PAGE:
War Is Always a Collective Essay

Pages: 4 (1227 words)  ·  Style: MLA  ·  Bibliography Sources: ≈ 2  ·  File: .docx  ·  Topic: Drama - World

SAMPLE EXCERPT . . .
Shigematsu also received the same dose of radiation that she did, perhaps more, but is never shown with any visible signs of the sickness, while he seems to both remember and forget the events of the bombing, with denial and memory "continually recycling and replenishing the other" (Cavanaugh 257). Yuichi acts out his battle memories in public, however, and others join in to play parts in the drama, and later his stone Jizo statues, with faces "anguish, terror, pain" serve as his silent audience (Cavanaugh 265). Many survivors of Hiroshima and Nagasaki also used art, sculpture and writing to preserve memories of the bombing that were denied and covered up by official sources.

Yasuko also has flashbacks to Hiroshima immediately before the bombing, such as loading her grandmother's kimonos on a truck and celebrating a tea ceremony, while her uncle recalled boarding a commuter train that morning. Black Rain does not address life in wartime Japan at all and from an ideological point-of-view regards Yosuko and Yuichi as having both been victimized equally by the conflict. When the bomb goes off in the morning of August 6th, it "interrupts not an ordinary breakfast but a sacred and timeless ritual with strong domestic and religious connotations" (Canvanaugh 256). This old continuity is never restored, although Shigematsu keeps making the attempt to return to some type of normality, but in the end the world is too sick and disjointed. Only when Yosuko is clearly about to die does he realize that his attempts to suppress and deny memory are futile.Buy full Download Microsoft Word File paper
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Essay on War Is Always a Collective Assignment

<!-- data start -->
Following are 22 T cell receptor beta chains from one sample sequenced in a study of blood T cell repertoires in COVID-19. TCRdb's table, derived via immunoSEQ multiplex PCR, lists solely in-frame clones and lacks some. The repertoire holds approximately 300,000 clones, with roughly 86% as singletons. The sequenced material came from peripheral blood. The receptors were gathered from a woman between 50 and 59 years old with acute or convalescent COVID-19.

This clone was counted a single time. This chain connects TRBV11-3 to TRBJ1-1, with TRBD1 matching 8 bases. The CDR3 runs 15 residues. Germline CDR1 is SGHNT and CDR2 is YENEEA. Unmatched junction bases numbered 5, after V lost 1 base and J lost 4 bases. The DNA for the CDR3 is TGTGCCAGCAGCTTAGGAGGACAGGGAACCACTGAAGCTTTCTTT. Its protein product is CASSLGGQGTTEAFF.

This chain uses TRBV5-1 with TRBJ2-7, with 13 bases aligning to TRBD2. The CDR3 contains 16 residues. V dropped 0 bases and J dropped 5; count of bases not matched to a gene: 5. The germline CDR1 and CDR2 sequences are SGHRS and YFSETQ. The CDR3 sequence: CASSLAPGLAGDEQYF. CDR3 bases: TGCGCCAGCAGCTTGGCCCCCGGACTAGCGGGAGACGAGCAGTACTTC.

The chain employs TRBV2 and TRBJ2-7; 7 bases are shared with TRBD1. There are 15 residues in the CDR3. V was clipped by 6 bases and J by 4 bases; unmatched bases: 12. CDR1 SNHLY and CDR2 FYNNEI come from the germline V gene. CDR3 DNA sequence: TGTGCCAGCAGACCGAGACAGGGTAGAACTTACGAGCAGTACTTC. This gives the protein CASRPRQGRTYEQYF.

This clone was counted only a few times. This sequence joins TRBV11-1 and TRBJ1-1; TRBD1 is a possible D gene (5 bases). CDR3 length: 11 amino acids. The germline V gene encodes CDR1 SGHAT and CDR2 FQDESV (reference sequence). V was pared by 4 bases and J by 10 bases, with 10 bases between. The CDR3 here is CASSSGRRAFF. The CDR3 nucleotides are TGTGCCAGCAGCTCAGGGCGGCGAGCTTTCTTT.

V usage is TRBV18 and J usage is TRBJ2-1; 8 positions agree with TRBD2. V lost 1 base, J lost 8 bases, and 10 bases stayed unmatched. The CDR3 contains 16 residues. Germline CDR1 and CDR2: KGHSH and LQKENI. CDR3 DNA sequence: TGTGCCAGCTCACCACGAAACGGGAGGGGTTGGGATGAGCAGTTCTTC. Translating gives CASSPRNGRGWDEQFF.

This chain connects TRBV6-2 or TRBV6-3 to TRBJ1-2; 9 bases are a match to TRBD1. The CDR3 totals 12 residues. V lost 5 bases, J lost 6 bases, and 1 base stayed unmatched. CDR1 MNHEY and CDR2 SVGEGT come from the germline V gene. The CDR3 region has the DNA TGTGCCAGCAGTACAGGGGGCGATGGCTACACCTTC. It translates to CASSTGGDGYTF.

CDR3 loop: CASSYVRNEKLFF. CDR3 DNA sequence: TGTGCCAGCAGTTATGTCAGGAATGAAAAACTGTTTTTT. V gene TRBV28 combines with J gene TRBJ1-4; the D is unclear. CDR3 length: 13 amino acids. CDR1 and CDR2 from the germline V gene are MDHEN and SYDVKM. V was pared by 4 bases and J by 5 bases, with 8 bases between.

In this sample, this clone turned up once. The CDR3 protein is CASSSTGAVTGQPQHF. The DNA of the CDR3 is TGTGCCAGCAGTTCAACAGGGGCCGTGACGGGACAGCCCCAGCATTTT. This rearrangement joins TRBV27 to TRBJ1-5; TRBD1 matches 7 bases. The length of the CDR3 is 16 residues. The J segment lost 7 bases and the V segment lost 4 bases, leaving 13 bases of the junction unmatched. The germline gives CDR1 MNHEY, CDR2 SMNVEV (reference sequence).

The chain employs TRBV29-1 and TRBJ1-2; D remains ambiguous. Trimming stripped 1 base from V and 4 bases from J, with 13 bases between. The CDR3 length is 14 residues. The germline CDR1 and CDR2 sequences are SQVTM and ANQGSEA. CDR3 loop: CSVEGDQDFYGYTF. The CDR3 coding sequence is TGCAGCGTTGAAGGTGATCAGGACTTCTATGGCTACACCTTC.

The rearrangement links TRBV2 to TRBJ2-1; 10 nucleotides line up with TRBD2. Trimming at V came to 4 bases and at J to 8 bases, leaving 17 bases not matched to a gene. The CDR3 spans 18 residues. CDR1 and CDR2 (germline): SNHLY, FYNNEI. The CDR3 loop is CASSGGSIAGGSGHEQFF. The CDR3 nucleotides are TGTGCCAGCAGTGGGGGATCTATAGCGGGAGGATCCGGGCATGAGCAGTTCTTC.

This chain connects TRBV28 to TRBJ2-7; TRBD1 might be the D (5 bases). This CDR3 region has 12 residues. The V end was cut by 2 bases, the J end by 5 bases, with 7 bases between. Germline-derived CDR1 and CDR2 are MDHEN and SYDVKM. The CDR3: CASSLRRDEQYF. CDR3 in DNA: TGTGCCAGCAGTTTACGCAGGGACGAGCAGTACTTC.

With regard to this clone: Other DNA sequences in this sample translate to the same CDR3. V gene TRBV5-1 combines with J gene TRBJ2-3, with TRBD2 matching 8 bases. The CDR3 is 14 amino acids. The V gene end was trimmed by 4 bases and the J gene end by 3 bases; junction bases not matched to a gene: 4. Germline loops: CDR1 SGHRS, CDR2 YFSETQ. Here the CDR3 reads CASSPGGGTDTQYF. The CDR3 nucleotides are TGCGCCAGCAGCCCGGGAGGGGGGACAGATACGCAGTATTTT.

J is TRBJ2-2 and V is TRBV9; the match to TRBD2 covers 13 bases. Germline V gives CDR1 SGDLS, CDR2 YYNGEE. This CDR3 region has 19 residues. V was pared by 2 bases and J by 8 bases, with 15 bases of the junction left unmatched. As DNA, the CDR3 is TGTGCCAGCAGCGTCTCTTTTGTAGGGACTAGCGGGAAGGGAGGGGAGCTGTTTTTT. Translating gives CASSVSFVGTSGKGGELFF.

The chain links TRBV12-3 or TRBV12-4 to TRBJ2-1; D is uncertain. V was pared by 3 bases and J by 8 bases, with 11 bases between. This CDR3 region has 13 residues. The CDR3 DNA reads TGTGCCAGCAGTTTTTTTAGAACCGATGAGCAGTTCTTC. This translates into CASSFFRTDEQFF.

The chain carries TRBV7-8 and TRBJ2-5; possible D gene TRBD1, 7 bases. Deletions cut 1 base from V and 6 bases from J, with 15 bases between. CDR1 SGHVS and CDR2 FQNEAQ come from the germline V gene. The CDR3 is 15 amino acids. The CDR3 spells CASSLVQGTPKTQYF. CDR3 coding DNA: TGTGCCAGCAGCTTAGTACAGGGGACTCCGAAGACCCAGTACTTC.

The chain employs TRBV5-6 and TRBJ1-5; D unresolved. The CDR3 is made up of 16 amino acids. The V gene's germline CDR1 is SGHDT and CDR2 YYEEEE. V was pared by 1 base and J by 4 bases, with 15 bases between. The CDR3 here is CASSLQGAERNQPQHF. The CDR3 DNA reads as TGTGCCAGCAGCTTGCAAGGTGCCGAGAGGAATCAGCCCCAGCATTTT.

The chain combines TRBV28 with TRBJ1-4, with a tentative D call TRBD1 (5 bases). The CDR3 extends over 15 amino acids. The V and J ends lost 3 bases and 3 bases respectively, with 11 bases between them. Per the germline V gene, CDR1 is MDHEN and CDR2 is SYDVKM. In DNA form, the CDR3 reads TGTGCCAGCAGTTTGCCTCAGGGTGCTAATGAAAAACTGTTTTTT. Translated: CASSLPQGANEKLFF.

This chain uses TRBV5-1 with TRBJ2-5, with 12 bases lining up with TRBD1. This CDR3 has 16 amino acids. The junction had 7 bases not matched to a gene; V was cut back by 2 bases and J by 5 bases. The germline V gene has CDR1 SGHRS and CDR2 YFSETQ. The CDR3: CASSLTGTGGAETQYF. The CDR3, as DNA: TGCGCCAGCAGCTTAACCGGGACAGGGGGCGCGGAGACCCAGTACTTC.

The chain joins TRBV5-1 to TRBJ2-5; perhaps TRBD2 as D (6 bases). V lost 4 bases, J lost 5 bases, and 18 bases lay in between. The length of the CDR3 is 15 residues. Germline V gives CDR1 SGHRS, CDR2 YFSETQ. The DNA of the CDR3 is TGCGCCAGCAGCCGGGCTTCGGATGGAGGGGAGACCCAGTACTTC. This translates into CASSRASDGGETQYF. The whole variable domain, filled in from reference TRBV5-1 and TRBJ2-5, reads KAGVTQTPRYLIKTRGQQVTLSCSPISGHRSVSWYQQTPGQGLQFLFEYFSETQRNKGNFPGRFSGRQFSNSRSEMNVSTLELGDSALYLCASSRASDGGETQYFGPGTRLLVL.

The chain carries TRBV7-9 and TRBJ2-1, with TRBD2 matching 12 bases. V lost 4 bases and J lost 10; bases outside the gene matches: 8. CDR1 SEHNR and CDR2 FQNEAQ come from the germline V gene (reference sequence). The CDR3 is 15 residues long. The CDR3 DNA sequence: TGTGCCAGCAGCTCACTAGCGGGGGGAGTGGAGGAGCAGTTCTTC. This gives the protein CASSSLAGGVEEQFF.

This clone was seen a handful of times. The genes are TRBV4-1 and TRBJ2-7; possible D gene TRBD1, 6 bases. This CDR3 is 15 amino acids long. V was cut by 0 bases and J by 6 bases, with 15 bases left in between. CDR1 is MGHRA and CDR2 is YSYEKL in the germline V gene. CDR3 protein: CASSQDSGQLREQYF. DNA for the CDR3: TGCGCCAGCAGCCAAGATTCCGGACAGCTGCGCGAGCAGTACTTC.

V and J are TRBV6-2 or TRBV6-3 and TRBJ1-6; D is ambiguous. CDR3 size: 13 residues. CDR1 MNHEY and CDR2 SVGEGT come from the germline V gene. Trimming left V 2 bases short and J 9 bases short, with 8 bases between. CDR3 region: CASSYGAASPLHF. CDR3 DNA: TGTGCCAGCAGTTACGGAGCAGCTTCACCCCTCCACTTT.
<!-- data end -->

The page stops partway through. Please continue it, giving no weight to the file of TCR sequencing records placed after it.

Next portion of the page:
Yuichi resembles the generation of postwar poets in Japan, usually veterans with terrible experiences of the war, who did not intend to have their experiences denied or diminished in the name of a new Cold War alliance. As usually, novels and poetry reflected these personal experiences that opposed the official, collective memory and ideology far more than mass media like film. Even though war is a national event and a collective human experience, poetry also describes the type of experience that "eludes fixation in words and appears irrevocably lost" (Sakai 178). These postwar poets (sengo shi) resembled the British poets who returned sick and disillusioned by the First World War, and even wrote about the "Arechi" or "Waste Land." In Germany and Japan, collective history preferred to restore some type of continuity with a prewar -- or at least pre-fascist -- past, but these war poets demanded discontinuity. Unlike the official propaganda during the war, thought glorified heroic death and sacrifice, Tamura Ryuichi demanded that "we have to kill all those we are familiar with" rather than attempting to restore the old society (Sakai 183). This is certainly what occurs in Black Rain as well, although Yuichi survives to portray it in his art. Ehara Tsurao opposed all attempts at collective representation that concealed conflict, death, destruction and defeat, as both the U.S. And Japan attempted to do with Hiroshima, and also called upon audiences to "resist the fiction of collective sympathy" (Sakai 184). Tamura also stated that no country on earth was worth dying for, and that death creates a "critical situation that is not masked" (Sakai 181). They would have opposed official or collective attempts to deny the reality of Hiroshima and Nagasaki, or of the war in general, in favoring of allowing those who experienced these events to tell their stories openly, without censorship, shame or government manipulation and propaganda.

WORKS CITED

Cavanaugh, Carole, "A Working Ideology for Hiroshima: Imanura Shohel's Black Rain" in Dennis Washburn and Carole Cavanaugh (eds). Word and Image in Japanese Cinema. Cambridge University Press, 2001.

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